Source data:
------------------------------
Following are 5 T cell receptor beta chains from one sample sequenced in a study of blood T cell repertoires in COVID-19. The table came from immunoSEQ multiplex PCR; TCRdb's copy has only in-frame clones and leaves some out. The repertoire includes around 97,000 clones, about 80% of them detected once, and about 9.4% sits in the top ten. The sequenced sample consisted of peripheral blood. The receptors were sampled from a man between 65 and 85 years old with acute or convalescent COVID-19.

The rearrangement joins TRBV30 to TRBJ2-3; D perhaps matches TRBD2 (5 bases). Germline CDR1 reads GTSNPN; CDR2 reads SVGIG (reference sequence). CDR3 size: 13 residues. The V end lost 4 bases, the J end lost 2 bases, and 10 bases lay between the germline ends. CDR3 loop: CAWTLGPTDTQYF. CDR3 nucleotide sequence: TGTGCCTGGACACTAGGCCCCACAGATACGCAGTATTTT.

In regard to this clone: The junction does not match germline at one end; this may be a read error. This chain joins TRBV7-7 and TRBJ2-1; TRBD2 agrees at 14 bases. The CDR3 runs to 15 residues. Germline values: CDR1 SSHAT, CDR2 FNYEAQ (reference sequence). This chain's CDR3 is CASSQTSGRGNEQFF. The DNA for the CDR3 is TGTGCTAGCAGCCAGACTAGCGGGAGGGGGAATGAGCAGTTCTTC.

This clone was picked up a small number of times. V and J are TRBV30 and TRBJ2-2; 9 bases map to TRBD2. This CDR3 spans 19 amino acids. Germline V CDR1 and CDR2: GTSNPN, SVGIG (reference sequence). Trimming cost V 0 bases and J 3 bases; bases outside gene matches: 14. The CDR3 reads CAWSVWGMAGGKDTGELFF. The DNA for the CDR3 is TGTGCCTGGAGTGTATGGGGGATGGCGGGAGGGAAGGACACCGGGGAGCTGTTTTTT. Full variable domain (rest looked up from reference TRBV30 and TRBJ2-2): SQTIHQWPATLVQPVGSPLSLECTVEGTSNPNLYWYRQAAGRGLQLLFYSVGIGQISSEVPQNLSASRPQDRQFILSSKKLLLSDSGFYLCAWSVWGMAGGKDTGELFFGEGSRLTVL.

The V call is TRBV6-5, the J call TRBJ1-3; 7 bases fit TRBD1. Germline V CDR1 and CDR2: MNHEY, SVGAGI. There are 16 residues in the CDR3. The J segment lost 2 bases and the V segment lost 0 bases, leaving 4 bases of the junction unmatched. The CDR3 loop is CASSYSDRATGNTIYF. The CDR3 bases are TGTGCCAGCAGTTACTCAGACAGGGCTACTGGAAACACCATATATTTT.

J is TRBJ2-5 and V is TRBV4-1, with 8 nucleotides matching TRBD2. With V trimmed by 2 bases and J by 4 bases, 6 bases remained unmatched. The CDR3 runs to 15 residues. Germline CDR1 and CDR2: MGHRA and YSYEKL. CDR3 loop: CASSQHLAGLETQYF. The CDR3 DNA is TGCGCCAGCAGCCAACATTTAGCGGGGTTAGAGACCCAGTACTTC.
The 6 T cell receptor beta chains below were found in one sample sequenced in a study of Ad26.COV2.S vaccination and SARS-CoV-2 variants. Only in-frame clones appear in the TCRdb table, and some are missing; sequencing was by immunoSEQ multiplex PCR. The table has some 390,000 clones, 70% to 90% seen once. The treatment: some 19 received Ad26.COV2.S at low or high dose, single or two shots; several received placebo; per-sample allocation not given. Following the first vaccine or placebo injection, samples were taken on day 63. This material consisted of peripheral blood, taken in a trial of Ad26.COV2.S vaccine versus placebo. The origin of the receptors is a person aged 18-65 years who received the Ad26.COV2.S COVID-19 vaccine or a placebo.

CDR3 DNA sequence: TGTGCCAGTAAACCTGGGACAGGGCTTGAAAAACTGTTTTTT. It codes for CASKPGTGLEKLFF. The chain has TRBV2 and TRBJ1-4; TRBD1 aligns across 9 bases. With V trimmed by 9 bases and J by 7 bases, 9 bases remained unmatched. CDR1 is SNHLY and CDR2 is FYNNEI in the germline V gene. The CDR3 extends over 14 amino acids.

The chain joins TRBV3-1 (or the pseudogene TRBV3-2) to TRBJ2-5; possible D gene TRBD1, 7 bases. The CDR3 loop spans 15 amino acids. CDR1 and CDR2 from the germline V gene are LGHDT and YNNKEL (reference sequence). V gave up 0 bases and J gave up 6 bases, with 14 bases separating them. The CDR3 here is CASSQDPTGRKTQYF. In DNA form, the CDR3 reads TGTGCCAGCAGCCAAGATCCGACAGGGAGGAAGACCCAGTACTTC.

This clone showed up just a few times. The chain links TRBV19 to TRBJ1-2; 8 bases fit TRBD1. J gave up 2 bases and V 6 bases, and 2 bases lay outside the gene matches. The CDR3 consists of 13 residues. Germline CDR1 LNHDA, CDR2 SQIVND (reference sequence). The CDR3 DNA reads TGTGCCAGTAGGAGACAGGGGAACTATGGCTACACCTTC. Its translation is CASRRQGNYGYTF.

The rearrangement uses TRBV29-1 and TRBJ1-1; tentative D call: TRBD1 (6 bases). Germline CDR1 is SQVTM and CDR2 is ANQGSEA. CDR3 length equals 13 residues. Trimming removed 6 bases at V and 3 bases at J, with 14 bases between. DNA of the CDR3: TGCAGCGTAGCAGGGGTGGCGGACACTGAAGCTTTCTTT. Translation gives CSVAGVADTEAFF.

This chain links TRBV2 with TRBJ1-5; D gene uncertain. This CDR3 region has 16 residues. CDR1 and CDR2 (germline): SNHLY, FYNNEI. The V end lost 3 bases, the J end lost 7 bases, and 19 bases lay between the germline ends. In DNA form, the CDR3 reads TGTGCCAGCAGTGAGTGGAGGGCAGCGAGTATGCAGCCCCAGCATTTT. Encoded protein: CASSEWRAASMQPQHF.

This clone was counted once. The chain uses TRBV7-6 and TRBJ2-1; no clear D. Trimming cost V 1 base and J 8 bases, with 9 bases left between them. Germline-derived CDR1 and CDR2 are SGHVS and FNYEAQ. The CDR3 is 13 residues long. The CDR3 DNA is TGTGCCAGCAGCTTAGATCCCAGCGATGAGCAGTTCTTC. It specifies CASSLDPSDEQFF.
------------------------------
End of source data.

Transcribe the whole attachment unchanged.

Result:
Following are 5 T cell receptor beta chains from one sample sequenced in a study of blood T cell repertoires in COVID-19. The table came from immunoSEQ multiplex PCR; TCRdb's copy has only in-frame clones and leaves some out. The repertoire includes around 97,000 clones, about 80% of them detected once, and about 9.4% sits in the top ten. The sequenced sample consisted of peripheral blood. The receptors were sampled from a man between 65 and 85 years old with acute or convalescent COVID-19.

The rearrangement joins TRBV30 to TRBJ2-3; D perhaps matches TRBD2 (5 bases). Germline CDR1 reads GTSNPN; CDR2 reads SVGIG (reference sequence). CDR3 size: 13 residues. The V end lost 4 bases, the J end lost 2 bases, and 10 bases lay between the germline ends. CDR3 loop: CAWTLGPTDTQYF. CDR3 nucleotide sequence: TGTGCCTGGACACTAGGCCCCACAGATACGCAGTATTTT.

In regard to this clone: The junction does not match germline at one end; this may be a read error. This chain joins TRBV7-7 and TRBJ2-1; TRBD2 agrees at 14 bases. The CDR3 runs to 15 residues. Germline values: CDR1 SSHAT, CDR2 FNYEAQ (reference sequence). This chain's CDR3 is CASSQTSGRGNEQFF. The DNA for the CDR3 is TGTGCTAGCAGCCAGACTAGCGGGAGGGGGAATGAGCAGTTCTTC.

This clone was picked up a small number of times. V and J are TRBV30 and TRBJ2-2; 9 bases map to TRBD2. This CDR3 spans 19 amino acids. Germline V CDR1 and CDR2: GTSNPN, SVGIG (reference sequence). Trimming cost V 0 bases and J 3 bases; bases outside gene matches: 14. The CDR3 reads CAWSVWGMAGGKDTGELFF. The DNA for the CDR3 is TGTGCCTGGAGTGTATGGGGGATGGCGGGAGGGAAGGACACCGGGGAGCTGTTTTTT. Full variable domain (rest looked up from reference TRBV30 and TRBJ2-2): SQTIHQWPATLVQPVGSPLSLECTVEGTSNPNLYWYRQAAGRGLQLLFYSVGIGQISSEVPQNLSASRPQDRQFILSSKKLLLSDSGFYLCAWSVWGMAGGKDTGELFFGEGSRLTVL.

The V call is TRBV6-5, the J call TRBJ1-3; 7 bases fit TRBD1. Germline V CDR1 and CDR2: MNHEY, SVGAGI. There are 16 residues in the CDR3. The J segment lost 2 bases and the V segment lost 0 bases, leaving 4 bases of the junction unmatched. The CDR3 loop is CASSYSDRATGNTIYF. The CDR3 bases are TGTGCCAGCAGTTACTCAGACAGGGCTACTGGAAACACCATATATTTT.

J is TRBJ2-5 and V is TRBV4-1, with 8 nucleotides matching TRBD2. With V trimmed by 2 bases and J by 4 bases, 6 bases remained unmatched. The CDR3 runs to 15 residues. Germline CDR1 and CDR2: MGHRA and YSYEKL. CDR3 loop: CASSQHLAGLETQYF. The CDR3 DNA is TGCGCCAGCAGCCAACATTTAGCGGGGTTAGAGACCCAGTACTTC.
The 6 T cell receptor beta chains below were found in one sample sequenced in a study of Ad26.COV2.S vaccination and SARS-CoV-2 variants. Only in-frame clones appear in the TCRdb table, and some are missing; sequencing was by immunoSEQ multiplex PCR. The table has some 390,000 clones, 70% to 90% seen once. The treatment: some 19 received Ad26.COV2.S at low or high dose, single or two shots; several received placebo; per-sample allocation not given. Following the first vaccine or placebo injection, samples were taken on day 63. This material consisted of peripheral blood, taken in a trial of Ad26.COV2.S vaccine versus placebo. The origin of the receptors is a person aged 18-65 years who received the Ad26.COV2.S COVID-19 vaccine or a placebo.

CDR3 DNA sequence: TGTGCCAGTAAACCTGGGACAGGGCTTGAAAAACTGTTTTTT. It codes for CASKPGTGLEKLFF. The chain has TRBV2 and TRBJ1-4; TRBD1 aligns across 9 bases. With V trimmed by 9 bases and J by 7 bases, 9 bases remained unmatched. CDR1 is SNHLY and CDR2 is FYNNEI in the germline V gene. The CDR3 extends over 14 amino acids.

The chain joins TRBV3-1 (or the pseudogene TRBV3-2) to TRBJ2-5; possible D gene TRBD1, 7 bases. The CDR3 loop spans 15 amino acids. CDR1 and CDR2 from the germline V gene are LGHDT and YNNKEL (reference sequence). V gave up 0 bases and J gave up 6 bases, with 14 bases separating them. The CDR3 here is CASSQDPTGRKTQYF. In DNA form, the CDR3 reads TGTGCCAGCAGCCAAGATCCGACAGGGAGGAAGACCCAGTACTTC.

This clone showed up just a few times. The chain links TRBV19 to TRBJ1-2; 8 bases fit TRBD1. J gave up 2 bases and V 6 bases, and 2 bases lay outside the gene matches. The CDR3 consists of 13 residues. Germline CDR1 LNHDA, CDR2 SQIVND (reference sequence). The CDR3 DNA reads TGTGCCAGTAGGAGACAGGGGAACTATGGCTACACCTTC. Its translation is CASRRQGNYGYTF.

The rearrangement uses TRBV29-1 and TRBJ1-1; tentative D call: TRBD1 (6 bases). Germline CDR1 is SQVTM and CDR2 is ANQGSEA. CDR3 length equals 13 residues. Trimming removed 6 bases at V and 3 bases at J, with 14 bases between. DNA of the CDR3: TGCAGCGTAGCAGGGGTGGCGGACACTGAAGCTTTCTTT. Translation gives CSVAGVADTEAFF.

This chain links TRBV2 with TRBJ1-5; D gene uncertain. This CDR3 region has 16 residues. CDR1 and CDR2 (germline): SNHLY, FYNNEI. The V end lost 3 bases, the J end lost 7 bases, and 19 bases lay between the germline ends. In DNA form, the CDR3 reads TGTGCCAGCAGTGAGTGGAGGGCAGCGAGTATGCAGCCCCAGCATTTT. Encoded protein: CASSEWRAASMQPQHF.

This clone was counted once. The chain uses TRBV7-6 and TRBJ2-1; no clear D. Trimming cost V 1 base and J 8 bases, with 9 bases left between them. Germline-derived CDR1 and CDR2 are SGHVS and FNYEAQ. The CDR3 is 13 residues long. The CDR3 DNA is TGTGCCAGCAGCTTAGATCCCAGCGATGAGCAGTTCTTC. It specifies CASSLDPSDEQFF.